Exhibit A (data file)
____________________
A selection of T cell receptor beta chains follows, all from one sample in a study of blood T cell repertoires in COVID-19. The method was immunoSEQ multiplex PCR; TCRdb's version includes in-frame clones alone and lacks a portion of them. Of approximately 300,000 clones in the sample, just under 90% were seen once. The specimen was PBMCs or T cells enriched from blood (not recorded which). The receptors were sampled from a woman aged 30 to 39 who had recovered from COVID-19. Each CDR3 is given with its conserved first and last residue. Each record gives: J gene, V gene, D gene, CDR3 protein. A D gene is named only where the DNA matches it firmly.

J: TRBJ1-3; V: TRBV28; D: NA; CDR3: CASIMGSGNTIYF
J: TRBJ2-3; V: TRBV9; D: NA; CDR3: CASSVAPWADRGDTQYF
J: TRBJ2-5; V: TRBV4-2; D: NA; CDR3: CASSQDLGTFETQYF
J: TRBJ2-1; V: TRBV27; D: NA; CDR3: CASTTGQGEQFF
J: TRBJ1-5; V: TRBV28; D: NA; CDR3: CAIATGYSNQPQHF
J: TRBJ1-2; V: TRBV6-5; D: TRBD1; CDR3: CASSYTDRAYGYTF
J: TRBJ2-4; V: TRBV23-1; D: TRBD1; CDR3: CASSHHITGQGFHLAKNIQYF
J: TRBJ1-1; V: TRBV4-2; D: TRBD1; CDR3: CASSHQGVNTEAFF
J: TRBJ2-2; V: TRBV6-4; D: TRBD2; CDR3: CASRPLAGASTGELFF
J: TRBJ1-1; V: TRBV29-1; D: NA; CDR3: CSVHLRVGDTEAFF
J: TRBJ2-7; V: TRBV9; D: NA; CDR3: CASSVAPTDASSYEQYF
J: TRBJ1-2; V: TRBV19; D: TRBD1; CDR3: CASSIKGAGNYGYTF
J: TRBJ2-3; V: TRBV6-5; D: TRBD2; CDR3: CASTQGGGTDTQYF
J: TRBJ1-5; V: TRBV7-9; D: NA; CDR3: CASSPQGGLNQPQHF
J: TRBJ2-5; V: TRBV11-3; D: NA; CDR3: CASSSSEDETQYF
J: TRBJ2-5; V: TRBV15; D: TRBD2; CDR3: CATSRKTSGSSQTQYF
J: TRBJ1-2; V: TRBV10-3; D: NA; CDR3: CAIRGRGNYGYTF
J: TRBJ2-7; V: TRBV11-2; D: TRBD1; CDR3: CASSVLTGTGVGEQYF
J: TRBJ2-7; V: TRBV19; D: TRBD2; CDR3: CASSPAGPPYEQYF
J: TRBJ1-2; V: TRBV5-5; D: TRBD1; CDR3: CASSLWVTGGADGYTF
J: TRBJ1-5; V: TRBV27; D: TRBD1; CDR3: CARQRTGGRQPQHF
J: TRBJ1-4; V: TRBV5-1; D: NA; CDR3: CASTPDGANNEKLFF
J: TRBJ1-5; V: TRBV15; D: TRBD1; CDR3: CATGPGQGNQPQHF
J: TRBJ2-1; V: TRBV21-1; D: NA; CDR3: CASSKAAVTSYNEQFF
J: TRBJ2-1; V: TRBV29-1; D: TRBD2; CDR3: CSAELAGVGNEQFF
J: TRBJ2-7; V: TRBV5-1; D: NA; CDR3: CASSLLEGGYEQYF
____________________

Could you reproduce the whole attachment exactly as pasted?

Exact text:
A selection of T cell receptor beta chains follows, all from one sample in a study of blood T cell repertoires in COVID-19. The method was immunoSEQ multiplex PCR; TCRdb's version includes in-frame clones alone and lacks a portion of them. Of approximately 300,000 clones in the sample, just under 90% were seen once. The specimen was PBMCs or T cells enriched from blood (not recorded which). The receptors were sampled from a woman aged 30 to 39 who had recovered from COVID-19. Each CDR3 is given with its conserved first and last residue. Each record gives: J gene, V gene, D gene, CDR3 protein. A D gene is named only where the DNA matches it firmly.

J: TRBJ1-3; V: TRBV28; D: NA; CDR3: CASIMGSGNTIYF
J: TRBJ2-3; V: TRBV9; D: NA; CDR3: CASSVAPWADRGDTQYF
J: TRBJ2-5; V: TRBV4-2; D: NA; CDR3: CASSQDLGTFETQYF
J: TRBJ2-1; V: TRBV27; D: NA; CDR3: CASTTGQGEQFF
J: TRBJ1-5; V: TRBV28; D: NA; CDR3: CAIATGYSNQPQHF
J: TRBJ1-2; V: TRBV6-5; D: TRBD1; CDR3: CASSYTDRAYGYTF
J: TRBJ2-4; V: TRBV23-1; D: TRBD1; CDR3: CASSHHITGQGFHLAKNIQYF
J: TRBJ1-1; V: TRBV4-2; D: TRBD1; CDR3: CASSHQGVNTEAFF
J: TRBJ2-2; V: TRBV6-4; D: TRBD2; CDR3: CASRPLAGASTGELFF
J: TRBJ1-1; V: TRBV29-1; D: NA; CDR3: CSVHLRVGDTEAFF
J: TRBJ2-7; V: TRBV9; D: NA; CDR3: CASSVAPTDASSYEQYF
J: TRBJ1-2; V: TRBV19; D: TRBD1; CDR3: CASSIKGAGNYGYTF
J: TRBJ2-3; V: TRBV6-5; D: TRBD2; CDR3: CASTQGGGTDTQYF
J: TRBJ1-5; V: TRBV7-9; D: NA; CDR3: CASSPQGGLNQPQHF
J: TRBJ2-5; V: TRBV11-3; D: NA; CDR3: CASSSSEDETQYF
J: TRBJ2-5; V: TRBV15; D: TRBD2; CDR3: CATSRKTSGSSQTQYF
J: TRBJ1-2; V: TRBV10-3; D: NA; CDR3: CAIRGRGNYGYTF
J: TRBJ2-7; V: TRBV11-2; D: TRBD1; CDR3: CASSVLTGTGVGEQYF
J: TRBJ2-7; V: TRBV19; D: TRBD2; CDR3: CASSPAGPPYEQYF
J: TRBJ1-2; V: TRBV5-5; D: TRBD1; CDR3: CASSLWVTGGADGYTF
J: TRBJ1-5; V: TRBV27; D: TRBD1; CDR3: CARQRTGGRQPQHF
J: TRBJ1-4; V: TRBV5-1; D: NA; CDR3: CASTPDGANNEKLFF
J: TRBJ1-5; V: TRBV15; D: TRBD1; CDR3: CATGPGQGNQPQHF
J: TRBJ2-1; V: TRBV21-1; D: NA; CDR3: CASSKAAVTSYNEQFF
J: TRBJ2-1; V: TRBV29-1; D: TRBD2; CDR3: CSAELAGVGNEQFF
J: TRBJ2-7; V: TRBV5-1; D: NA; CDR3: CASSLLEGGYEQYF